IDEAS home Printed from https://ideas.repec.org/
MyIDEAS: Login to save this article or follow this journal

Offshoring components and their effect on employment: firms deciding about how and where

  • María �ngeles Cadarso Vecina
  • Nuria G�mez Sanz
  • Luis Antonio L�pez Santiago
  • María �ngeles Tobarra G�mez

Firms must take two fundamental decisions: how and where to produce. Traditional measures of offshoring include information on both decisions but cannot distinguish between them. In this article, we attempt to distinguish the evolution of the requirement of inputs per unit of output (how to produce) from the delocalization of production to others countries (where to produce). We call global technical change to the first element and net offshoring to the second. We further decompose net offshoring into net inter-industry substitution and intra-industrial offshoring (replacement of domestic inputs for imported ones from the same sector). This last measure quantifies better the concept of delocalization of production to other countries looking for lower costs, the original idea behind offshoring. This decomposition allows us to further investigate on whether technical change or net offshoring is the main factor in recent Spanish industrial employment changes.

If you experience problems downloading a file, check if you have the proper application to view it first. In case of further problems read the IDEAS help page. Note that these files are not on the IDEAS site. Please be patient as the files may be large.

File URL: http://hdl.handle.net/10.1080/00036846.2010.532113
Download Restriction: Access to full text is restricted to subscribers.

As the access to this document is restricted, you may want to look for a different version under "Related research" (further below) or search for a different version of it.

Article provided by Taylor & Francis Journals in its journal Applied Economics.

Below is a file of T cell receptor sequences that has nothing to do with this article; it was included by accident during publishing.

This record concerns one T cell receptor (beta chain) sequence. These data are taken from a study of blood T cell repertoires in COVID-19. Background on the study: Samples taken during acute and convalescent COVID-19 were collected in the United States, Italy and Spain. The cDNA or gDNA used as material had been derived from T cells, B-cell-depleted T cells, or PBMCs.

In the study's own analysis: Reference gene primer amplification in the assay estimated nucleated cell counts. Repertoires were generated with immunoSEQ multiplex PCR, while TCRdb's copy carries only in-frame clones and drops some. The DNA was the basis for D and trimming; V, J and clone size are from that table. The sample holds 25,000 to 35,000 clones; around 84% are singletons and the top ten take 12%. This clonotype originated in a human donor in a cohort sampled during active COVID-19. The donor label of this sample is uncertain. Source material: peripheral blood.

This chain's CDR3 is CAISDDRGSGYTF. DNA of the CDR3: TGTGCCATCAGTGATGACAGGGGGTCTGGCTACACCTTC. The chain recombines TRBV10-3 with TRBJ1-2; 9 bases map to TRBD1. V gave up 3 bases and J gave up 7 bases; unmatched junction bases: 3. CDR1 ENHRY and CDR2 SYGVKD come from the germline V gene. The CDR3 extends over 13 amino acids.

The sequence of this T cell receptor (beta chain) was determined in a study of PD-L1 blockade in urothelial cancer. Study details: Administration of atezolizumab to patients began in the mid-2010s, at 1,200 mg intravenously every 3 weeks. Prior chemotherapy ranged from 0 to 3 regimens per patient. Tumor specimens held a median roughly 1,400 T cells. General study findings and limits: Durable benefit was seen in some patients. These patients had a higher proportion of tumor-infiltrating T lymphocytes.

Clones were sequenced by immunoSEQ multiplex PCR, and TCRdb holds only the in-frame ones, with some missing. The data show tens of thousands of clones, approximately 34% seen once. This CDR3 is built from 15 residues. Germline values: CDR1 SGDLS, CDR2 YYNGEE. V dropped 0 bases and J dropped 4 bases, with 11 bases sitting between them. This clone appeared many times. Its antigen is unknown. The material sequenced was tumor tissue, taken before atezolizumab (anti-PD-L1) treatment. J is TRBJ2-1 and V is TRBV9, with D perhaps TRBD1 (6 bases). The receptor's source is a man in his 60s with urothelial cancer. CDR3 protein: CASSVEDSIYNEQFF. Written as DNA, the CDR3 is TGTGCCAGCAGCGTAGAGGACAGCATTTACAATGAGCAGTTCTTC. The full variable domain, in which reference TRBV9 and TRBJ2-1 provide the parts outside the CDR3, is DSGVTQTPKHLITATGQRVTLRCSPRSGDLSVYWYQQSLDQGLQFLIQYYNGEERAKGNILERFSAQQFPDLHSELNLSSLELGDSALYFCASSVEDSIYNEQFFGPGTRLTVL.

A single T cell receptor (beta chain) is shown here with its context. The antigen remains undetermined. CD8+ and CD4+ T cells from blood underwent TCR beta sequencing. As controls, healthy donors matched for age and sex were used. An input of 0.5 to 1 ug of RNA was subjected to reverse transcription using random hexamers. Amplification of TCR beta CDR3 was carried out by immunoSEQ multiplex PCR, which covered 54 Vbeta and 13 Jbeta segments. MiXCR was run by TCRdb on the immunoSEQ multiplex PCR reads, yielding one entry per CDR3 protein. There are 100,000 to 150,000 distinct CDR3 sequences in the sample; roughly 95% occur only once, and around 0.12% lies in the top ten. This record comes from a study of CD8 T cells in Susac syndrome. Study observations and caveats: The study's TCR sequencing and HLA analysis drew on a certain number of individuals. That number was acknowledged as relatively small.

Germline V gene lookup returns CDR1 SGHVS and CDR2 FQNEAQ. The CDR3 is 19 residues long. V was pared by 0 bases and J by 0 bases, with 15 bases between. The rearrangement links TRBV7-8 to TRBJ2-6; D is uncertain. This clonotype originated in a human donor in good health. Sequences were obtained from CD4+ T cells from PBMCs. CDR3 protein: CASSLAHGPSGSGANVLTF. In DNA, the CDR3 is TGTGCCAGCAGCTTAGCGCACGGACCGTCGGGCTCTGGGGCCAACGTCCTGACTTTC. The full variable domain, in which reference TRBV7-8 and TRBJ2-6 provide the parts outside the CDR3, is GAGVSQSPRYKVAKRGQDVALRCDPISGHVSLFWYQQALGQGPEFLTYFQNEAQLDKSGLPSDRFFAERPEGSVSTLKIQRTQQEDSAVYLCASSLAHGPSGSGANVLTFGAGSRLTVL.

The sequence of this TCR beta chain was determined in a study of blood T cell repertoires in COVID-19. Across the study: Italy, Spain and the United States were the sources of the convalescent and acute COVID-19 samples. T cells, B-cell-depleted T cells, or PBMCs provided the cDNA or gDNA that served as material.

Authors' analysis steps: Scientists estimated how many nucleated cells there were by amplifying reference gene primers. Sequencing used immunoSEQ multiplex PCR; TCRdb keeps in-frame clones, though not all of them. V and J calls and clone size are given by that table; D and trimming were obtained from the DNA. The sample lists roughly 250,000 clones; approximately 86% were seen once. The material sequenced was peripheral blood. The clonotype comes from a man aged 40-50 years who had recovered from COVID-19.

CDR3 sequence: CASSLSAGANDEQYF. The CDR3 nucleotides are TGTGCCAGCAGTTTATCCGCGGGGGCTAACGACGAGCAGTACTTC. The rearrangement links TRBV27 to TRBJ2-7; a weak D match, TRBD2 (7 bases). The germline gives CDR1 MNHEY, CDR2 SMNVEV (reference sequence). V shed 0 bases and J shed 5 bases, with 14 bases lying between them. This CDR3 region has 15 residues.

Volume (Year): 44 (2012)
Issue (Month): 8 (March)
Pages: 1009-1020

as
in new window

Handle: RePEc:taf:applec:44:y:2012:i:8:p:1009-1020
Contact details of provider: Web page: http://www.tandfonline.com/RAEC20

Order Information: Web: http://www.tandfonline.com/pricing/journal/RAEC20

References listed on IDEAS
Please report citation or reference errors to , or , if you are the registered author of the cited work, log in to your RePEc Author Service profile, click on "citations" and make appropriate adjustments.:

as in new window
  1. Robert C. Feenstra & Gordon H. Hanson, 1999. "The Impact Of Outsourcing And High-Technology Capital On Wages: Estimates For The United States, 1979-1990," The Quarterly Journal of Economics, MIT Press, vol. 114(3), pages 907-940, August.
  2. Skolka, Jiri, 1989. "Input-output structural decomposition analysis for Austria," Journal of Policy Modeling, Elsevier, vol. 11(1), pages 45-66.
  3. R Blundell & Steven Bond, . "Initial conditions and moment restrictions in dynamic panel data model," Economics Papers W14&104., Economics Group, Nuffield College, University of Oxford.
  4. Gorg, Holger & Hanley, Aoife, 2005. "Labour demand effects of international outsourcing: Evidence from plant-level data," International Review of Economics & Finance, Elsevier, vol. 14(3), pages 365-376.
  5. Sugata Marjit & Arijit Mukherjee, 2008. "Profit reducing international outsourcing," The Journal of International Trade & Economic Development, Taylor & Francis Journals, vol. 17(1), pages 21-35.